The global market for personal luxury goods is standing strong, despite lingering economic weakness in Europe, reveals Bain & Company report.
“[The global market] is becoming more resilient to economic crises, more responsive to a demanding and highly mobile consumer base, and less reliant on market booms for growth,” says Claudia D’Arpizio, a Bain partner in Milan and leader of the firm’s global luxury goods and fashion practice.
The Global Luxury Goods Worldwide Market Study: Spring 2014 Update also states that Q1 2014 sales revenue growth of the global luxury goods market is in line with last year’s overall figures, between four per cent and six per cent. “With luxury goods, we are seeing the emergence of a new normal: the global market is maturing, stabilising and consolidating,” adds Claudia D’Arpizio.
Regional figures range from a projected decline of approximately six per cent in Russia to an increase of 11 per cent in Japan, states the study. Global spending patterns are noticeably altering as a result of currency devaluations in Russia, Japan, Brazil and Indonesia. “In the GCC region, meanwhile, the luxury goods market has continued to grow fast, between five per cent and eight per cent year on year. The market has been mainly driven by tourism growth (between nine per cent and ten per cent). The resident market has also been growing, but at a slower rate,” says Cyrille Fabre, partner at Bain & Company.
With tourism driving spend on travel retail, and outlet and online shopping, these categories stand as top performers in 2014. Men’s bags and clothing have the greatest momentum, although accessories are currently expected to be the strongest driver of market performance.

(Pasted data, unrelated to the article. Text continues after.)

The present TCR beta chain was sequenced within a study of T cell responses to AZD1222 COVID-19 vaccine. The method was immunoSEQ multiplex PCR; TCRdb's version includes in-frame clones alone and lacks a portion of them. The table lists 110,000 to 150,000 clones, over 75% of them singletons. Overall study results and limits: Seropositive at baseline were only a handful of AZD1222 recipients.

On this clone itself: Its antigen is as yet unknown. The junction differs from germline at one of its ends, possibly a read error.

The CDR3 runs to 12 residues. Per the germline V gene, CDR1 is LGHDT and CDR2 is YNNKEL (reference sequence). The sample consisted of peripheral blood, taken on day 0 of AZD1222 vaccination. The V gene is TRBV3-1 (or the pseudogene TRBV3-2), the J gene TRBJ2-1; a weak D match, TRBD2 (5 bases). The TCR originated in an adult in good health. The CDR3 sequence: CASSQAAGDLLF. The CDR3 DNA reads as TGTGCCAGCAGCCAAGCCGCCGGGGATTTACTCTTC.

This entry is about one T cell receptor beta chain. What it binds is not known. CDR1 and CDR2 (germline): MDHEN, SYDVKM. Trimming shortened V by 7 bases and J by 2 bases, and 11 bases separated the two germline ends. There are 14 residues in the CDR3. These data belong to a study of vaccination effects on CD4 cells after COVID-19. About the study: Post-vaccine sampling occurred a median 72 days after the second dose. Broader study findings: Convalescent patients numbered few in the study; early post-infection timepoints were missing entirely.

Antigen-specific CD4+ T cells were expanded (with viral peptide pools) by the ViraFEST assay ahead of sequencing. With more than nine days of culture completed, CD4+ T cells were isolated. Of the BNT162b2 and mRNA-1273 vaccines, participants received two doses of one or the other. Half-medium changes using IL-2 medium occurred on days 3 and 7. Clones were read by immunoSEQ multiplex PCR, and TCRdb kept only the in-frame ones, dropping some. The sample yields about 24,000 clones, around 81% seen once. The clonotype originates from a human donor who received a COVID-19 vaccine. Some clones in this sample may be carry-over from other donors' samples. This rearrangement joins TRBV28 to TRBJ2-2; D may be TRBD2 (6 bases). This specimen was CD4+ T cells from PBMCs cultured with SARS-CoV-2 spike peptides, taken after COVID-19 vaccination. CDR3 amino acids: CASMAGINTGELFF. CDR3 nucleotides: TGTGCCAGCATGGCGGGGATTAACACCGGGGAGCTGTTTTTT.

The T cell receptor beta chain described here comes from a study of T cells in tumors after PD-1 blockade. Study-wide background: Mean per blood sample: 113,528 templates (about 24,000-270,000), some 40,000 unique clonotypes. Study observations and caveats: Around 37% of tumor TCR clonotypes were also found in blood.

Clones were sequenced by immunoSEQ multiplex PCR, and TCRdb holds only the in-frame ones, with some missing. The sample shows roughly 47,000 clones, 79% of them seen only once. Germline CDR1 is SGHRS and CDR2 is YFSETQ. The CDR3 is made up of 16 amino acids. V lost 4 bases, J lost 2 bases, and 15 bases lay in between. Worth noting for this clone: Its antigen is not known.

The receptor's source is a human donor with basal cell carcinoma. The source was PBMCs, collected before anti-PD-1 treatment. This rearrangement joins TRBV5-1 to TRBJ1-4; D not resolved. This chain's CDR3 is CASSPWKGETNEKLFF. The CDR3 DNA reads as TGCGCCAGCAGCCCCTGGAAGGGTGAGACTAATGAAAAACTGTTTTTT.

Meanwhile, the study points out that Western Europe can expect strong growth figures of between two per cent and four per cent, with the influx of Chinese and Middle Eastern shoppers.
In Russia, a loss of between four per cent and six per cent is expected, as a result of its suffering and contracting domestic market. The Americas, with the largest potential for European brands, is forecast to grow between four per cent and six per cent, while, for Japan, it is predicted to be between nine per cent and ten per cent, as a result of currency devaluation and inflation.
In China, as a result of significant price differentials and the increase of overseas purchasing, the growth is expected to be between two per cent and four per cent. Based on stagnant sales in South Korea, positive performances in Singapore and Indonesia, and investments in Thailand, the Asia-Pacific region is forecast to grow between three per cent and five per cent.
A projected growth of three per cent to four per cent is expected in all other regions in 2014.
Published first on luxurymena.com